Friday 28 October 2016

Ireland U-20s put to sword by clinical Wales

Ireland U-20 24 Wales U-20 35

Published 06/02/2016 | 02:30

Shane Daly makes a break (SPORTSFILE)
Shane Daly makes a break (SPORTSFILE)
Declan Smith is tackled by Jimmy O'Brien (SPORTSFILE)
Jack Power is tackled by Harri Millard (SPORTSFILE)
Peter Claffey is tackled by Dafydd Hughes (SPORTSFILE)

Ireland U-20s are already playing catch-up in their Six Nations campaign after they were ruthlessly torn apart by a clinical and far superior Welsh outfit at Donnybrook last night.

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All the talk in the build-up was about Ireland's bulky pack but they came up against an equally big Welsh side and crucially, their opponents had the backs outside of them to repeatedly punish the hosts.

The 4G surface in Donnybrook is rapid and so too were the Welsh backs as Ireland struggled to get out of their own half for large periods.

In front of the watchful eye of Joe Schmidt, Ireland's offloading game was at times impressive but too often Wales were quicker to the breakdown.

A try either side of the break killed off Ireland's hopes and from there Wales were always in control.

Johnny McPhillips had already kicked Ireland into an early lead with a penalty and it was his perfectly weighted cross-field kick that created Cillian Gallagher's opening try.


The out-half found Shane Daly out on the left wing and the Munster player made ground before offloading to Jimmy O'Brien who in turn showed great awareness to keep the ball alive just as he was being bundled into touch.

Gallagher brilliantly picked up the loose ball as he slid and turned over the whitewash. The referee went to the TMO to check for a possible knock-on but the try was good and Ireland were off to a flyer.

Dan Jones, who finished the game with 20 points, pegged the hosts back with a penalty after eight minutes and McPhillips missed the chance to cancel that out when he pulled a penalty wide.

Wales were beginning to grow in confidence and as their pack got the upper hand, the pressure eventually told on the Irish defence.

Harrison Keddie was twice stopped short before Dafydd Hughes burrowed his way over. Replays suggested that the hooker was stopped short but the referee opted not to go upstairs and the try stood. Jones' conversion bisected the posts.

Will Connors, who was outstanding all half, made a searing break through the middle and found Kelvin Brown who had come on as a temporary replacement.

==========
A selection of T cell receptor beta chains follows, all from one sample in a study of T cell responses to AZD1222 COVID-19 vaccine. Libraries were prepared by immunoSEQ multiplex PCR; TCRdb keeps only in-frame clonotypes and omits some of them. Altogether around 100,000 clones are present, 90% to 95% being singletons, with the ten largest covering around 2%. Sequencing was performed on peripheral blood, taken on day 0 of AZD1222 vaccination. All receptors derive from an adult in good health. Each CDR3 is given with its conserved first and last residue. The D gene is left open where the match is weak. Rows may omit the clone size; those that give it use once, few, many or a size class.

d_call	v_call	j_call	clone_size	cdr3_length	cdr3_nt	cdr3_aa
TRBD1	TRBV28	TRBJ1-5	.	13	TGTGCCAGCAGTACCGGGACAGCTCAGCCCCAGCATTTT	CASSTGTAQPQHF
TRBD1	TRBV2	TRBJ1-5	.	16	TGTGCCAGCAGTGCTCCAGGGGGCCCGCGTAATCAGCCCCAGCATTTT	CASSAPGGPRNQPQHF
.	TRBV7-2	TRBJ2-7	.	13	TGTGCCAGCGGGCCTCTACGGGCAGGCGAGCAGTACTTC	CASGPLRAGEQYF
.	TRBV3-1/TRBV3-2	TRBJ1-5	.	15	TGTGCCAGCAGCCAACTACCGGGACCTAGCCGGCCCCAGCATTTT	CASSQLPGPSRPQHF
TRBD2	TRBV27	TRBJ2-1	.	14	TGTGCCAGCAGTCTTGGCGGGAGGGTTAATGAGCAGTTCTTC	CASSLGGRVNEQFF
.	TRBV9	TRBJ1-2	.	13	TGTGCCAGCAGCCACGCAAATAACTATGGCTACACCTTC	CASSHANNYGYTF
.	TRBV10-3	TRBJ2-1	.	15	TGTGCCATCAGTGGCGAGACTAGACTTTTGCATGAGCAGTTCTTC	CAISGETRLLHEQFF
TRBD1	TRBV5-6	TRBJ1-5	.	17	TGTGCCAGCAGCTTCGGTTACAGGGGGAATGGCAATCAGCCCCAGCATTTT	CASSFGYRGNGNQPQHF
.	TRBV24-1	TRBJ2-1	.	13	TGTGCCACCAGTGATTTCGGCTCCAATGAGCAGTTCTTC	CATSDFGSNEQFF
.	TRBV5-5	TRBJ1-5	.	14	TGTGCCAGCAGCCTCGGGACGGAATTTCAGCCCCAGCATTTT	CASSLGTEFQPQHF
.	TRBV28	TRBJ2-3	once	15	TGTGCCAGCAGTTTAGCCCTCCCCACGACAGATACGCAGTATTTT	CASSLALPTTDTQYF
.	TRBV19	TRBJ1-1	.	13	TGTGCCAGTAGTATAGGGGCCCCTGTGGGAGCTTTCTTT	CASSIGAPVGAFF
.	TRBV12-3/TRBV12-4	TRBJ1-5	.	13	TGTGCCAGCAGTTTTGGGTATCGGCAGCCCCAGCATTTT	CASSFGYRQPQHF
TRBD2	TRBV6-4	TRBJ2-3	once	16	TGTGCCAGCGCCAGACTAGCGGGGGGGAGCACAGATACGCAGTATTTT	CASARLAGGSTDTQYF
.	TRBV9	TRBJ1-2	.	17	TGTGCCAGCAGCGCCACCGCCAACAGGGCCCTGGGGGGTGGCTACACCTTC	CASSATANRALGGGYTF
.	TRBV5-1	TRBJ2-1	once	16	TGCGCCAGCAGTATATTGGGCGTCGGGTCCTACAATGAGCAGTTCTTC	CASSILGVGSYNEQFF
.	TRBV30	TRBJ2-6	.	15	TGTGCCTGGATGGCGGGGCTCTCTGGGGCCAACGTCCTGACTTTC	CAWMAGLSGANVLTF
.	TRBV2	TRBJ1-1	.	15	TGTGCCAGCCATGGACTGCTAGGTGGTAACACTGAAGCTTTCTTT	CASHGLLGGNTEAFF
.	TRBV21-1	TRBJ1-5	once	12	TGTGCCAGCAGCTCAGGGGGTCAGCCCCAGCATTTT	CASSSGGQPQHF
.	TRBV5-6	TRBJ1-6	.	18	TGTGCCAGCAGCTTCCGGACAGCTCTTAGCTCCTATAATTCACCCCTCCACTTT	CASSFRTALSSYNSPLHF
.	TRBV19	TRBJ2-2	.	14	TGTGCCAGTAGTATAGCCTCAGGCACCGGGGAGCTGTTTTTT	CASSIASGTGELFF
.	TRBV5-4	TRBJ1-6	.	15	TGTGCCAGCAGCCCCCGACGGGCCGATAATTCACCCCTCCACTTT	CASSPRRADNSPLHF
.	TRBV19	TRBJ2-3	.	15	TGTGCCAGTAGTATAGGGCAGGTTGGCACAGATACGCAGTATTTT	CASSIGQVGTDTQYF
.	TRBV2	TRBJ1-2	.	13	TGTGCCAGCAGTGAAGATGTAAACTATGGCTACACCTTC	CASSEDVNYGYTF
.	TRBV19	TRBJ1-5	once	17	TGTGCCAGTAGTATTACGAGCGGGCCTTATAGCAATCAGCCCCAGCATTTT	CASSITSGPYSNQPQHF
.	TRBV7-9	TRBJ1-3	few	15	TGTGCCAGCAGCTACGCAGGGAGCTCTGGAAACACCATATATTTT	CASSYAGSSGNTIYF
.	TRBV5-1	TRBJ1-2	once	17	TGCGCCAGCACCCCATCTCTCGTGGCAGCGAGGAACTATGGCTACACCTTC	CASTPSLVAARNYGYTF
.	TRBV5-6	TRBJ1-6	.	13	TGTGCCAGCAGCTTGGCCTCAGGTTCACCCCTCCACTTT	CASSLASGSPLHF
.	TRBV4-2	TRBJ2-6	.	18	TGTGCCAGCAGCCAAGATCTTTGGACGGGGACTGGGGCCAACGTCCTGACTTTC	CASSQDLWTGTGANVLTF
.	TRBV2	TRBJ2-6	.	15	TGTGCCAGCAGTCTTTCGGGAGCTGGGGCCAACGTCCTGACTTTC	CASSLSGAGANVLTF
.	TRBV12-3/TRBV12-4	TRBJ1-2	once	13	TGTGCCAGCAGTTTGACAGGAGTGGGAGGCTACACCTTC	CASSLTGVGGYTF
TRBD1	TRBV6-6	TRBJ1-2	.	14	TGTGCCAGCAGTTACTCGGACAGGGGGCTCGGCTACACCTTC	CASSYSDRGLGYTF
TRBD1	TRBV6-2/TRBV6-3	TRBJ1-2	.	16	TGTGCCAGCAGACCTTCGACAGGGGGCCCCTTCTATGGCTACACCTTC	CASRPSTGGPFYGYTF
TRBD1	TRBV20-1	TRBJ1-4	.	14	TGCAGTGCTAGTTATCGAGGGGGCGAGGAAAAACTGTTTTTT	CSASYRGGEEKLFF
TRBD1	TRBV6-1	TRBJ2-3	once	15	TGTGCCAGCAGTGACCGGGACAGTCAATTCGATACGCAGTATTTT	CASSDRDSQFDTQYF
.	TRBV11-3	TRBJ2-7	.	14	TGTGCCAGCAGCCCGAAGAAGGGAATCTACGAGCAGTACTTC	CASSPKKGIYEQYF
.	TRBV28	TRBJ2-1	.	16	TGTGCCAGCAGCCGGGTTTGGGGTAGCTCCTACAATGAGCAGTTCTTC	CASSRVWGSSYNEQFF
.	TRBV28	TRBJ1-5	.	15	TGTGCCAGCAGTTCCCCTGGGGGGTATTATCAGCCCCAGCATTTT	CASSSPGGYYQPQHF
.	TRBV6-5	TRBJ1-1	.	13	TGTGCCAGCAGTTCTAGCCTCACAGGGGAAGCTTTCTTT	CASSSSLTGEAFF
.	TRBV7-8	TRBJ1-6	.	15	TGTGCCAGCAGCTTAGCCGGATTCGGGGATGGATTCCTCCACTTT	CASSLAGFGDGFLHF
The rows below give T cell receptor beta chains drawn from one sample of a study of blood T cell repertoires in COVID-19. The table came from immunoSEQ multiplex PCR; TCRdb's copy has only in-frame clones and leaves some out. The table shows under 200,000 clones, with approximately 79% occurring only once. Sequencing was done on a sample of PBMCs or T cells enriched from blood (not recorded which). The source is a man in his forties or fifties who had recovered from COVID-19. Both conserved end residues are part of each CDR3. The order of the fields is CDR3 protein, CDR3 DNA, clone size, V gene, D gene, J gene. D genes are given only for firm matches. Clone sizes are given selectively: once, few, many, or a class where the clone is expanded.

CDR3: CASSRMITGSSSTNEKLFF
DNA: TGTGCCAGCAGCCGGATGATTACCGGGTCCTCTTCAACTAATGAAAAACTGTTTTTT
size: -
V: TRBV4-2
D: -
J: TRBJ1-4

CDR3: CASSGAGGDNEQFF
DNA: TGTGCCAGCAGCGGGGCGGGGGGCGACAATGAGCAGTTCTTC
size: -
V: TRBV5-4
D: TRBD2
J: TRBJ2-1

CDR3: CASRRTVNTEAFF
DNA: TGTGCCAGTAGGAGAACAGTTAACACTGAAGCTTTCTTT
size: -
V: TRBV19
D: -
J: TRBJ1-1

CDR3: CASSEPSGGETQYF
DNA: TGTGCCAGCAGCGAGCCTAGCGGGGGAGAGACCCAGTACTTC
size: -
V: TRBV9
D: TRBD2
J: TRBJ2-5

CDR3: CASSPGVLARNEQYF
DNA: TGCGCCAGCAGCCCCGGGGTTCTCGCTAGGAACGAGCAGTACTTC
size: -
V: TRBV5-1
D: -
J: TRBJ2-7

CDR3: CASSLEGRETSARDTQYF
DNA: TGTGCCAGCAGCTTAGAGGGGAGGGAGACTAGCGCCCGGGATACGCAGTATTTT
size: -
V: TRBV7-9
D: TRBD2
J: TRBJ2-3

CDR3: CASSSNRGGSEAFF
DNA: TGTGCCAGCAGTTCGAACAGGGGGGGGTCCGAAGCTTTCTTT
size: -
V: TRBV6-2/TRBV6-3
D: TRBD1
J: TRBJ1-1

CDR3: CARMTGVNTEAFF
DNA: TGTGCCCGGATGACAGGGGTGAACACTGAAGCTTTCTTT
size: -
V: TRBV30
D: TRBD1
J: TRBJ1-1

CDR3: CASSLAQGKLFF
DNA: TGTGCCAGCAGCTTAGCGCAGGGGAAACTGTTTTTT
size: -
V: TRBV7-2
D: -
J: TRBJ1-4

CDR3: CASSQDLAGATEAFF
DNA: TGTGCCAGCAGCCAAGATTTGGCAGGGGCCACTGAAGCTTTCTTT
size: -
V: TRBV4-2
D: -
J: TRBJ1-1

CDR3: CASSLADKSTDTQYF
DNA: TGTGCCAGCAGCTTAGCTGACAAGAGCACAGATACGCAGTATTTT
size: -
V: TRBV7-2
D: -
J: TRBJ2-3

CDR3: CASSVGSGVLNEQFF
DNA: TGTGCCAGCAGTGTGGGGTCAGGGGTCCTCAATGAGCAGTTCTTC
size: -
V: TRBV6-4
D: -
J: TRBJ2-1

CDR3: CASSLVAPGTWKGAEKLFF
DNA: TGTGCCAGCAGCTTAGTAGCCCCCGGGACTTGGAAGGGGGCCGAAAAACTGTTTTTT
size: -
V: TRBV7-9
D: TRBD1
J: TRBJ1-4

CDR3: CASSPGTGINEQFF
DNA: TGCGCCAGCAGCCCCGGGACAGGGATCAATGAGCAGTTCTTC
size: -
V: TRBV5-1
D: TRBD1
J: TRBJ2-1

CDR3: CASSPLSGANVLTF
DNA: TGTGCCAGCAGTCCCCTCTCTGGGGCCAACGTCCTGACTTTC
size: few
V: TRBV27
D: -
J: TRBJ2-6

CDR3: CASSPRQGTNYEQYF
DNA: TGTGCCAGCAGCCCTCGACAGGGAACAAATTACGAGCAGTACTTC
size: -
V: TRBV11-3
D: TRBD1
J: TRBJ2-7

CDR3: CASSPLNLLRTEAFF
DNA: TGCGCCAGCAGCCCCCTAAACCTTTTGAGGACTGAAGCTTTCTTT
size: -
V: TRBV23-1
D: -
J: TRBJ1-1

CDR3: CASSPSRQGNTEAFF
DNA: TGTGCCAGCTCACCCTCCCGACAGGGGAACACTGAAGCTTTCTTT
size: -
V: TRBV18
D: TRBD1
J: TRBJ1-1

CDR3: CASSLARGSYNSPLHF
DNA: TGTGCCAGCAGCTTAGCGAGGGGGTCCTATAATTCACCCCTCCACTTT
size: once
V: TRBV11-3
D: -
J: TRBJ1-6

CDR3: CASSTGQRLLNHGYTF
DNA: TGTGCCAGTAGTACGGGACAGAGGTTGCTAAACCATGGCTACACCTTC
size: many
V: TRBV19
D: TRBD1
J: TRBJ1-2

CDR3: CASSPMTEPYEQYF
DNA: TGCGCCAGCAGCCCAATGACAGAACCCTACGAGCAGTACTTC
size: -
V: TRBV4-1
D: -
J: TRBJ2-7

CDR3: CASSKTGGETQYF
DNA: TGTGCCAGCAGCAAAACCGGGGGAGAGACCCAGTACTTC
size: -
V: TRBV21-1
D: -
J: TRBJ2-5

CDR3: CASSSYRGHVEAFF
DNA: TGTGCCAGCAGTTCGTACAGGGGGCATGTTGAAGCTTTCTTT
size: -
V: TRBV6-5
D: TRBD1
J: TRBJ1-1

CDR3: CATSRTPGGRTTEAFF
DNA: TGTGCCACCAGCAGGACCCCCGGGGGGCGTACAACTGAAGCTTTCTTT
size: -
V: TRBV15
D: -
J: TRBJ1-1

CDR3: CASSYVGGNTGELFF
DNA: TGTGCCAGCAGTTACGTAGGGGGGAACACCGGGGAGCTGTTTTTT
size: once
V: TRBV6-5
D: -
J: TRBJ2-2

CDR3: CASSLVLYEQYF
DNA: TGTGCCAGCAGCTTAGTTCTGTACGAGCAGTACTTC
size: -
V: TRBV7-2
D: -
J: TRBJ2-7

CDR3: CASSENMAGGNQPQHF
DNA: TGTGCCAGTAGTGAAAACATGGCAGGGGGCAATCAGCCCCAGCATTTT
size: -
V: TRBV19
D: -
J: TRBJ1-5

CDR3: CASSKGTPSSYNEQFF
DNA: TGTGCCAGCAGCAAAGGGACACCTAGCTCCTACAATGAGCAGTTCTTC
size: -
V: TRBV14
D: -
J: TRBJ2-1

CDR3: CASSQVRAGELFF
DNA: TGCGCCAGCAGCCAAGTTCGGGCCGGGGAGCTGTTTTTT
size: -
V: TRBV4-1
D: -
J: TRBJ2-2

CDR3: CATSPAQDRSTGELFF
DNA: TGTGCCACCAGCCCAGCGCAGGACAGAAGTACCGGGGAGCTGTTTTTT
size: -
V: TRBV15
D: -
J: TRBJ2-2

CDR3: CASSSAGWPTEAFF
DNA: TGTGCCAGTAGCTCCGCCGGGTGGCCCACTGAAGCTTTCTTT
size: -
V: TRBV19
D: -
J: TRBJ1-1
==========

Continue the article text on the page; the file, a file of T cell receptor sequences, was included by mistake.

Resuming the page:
Wales' indiscipline at the breakdown allowed McPhillips to kick Ireland back into the lead but a minute later they were guilty of a similar offence and Jones again punished them for 13-11 lead with eight minutes left in the half.

Ireland captain James Ryan gathered his players under the posts and he led by example with a strong carry that eventually resulted in McPhillips putting his side back in front.

There was still time left in the half for Wales to get over for the crucial try and this time it was Ospreys' towering second-row Adam Beard who spotted a gap in Ireland's narrow defence and scored. Jones added the extras for a 20-14 lead after a pulsating half.

If the try before the break was a blow then what followed a minute after the restart was an even bigger setback.

Ireland looked to clear their lines but John Poland's pass was picked off by Jones and he ran clear unopposed to score.

Ireland were dealt another blow by losing Connors at half-time but Brown returned and, just like his brief cameo in the first half, made an immediate impact. Ryan took it upon himself to decline the three points on offer and although that went against the wishes of the Irish coaching staff seated in the press box, the captain's decision proved to be the correct one.

Nigel Carolan has spoken at length about wanting his players to make decisions for themselves and when the pack drove Wales back for a brilliantly-worked try off the set-piece, the coach's wishes had come good. Brown was credited with the try but McPhillips couldn't cut the gap further (25-19) as he missed the conversion.

Just as Ireland looked to be gathering momentum, Peter Claffey was harshly sent to the bin for blocking Jones' run. The out-half fired over the resulting penalty as Wales stretched their advantage again.

Harri Millard rubbed salt in the wounds with a fourth try when he scored in the corner and Jones again slotted the touchline conversion.

Wales finished the game with 14 men as Beard was sent to the sin bin. Daly got over for a consolation try late on but attentions were already turning to a daunting trip to France next week.

Ireland U-20 - J Power (B Connon 77); M Byrne, S Daly, J O'Brien, H Keenan; J McPhillips (C O'Brien 67), J Poland (S Keirns 73); A Porter (J Bollard 77), A McBurney (S Fenton 73), C O'Donnell (C Kenny 62); P Claffey (S O'Connor 67), J Ryan (capt); C Gallagher, W Connors (K Brown h-t), M Deegan (K Brown 24-33).

Wales U-20 - R Williams; E-W Benham (B Morgan 75), H Millard, O Watkin, K Giles (J Thomas 60); D Jones (J Evans 66), D Smith (R Morgan-Williams 52); C Domachowski (R Lewis 77), D Hughes, D Lewis (L Brown 73); S Lewis-Hughes, A Beard; T Phillips (capt), S Evans, H Keddie (M Sieniawski 73).

REF - T Charabas (FFR)

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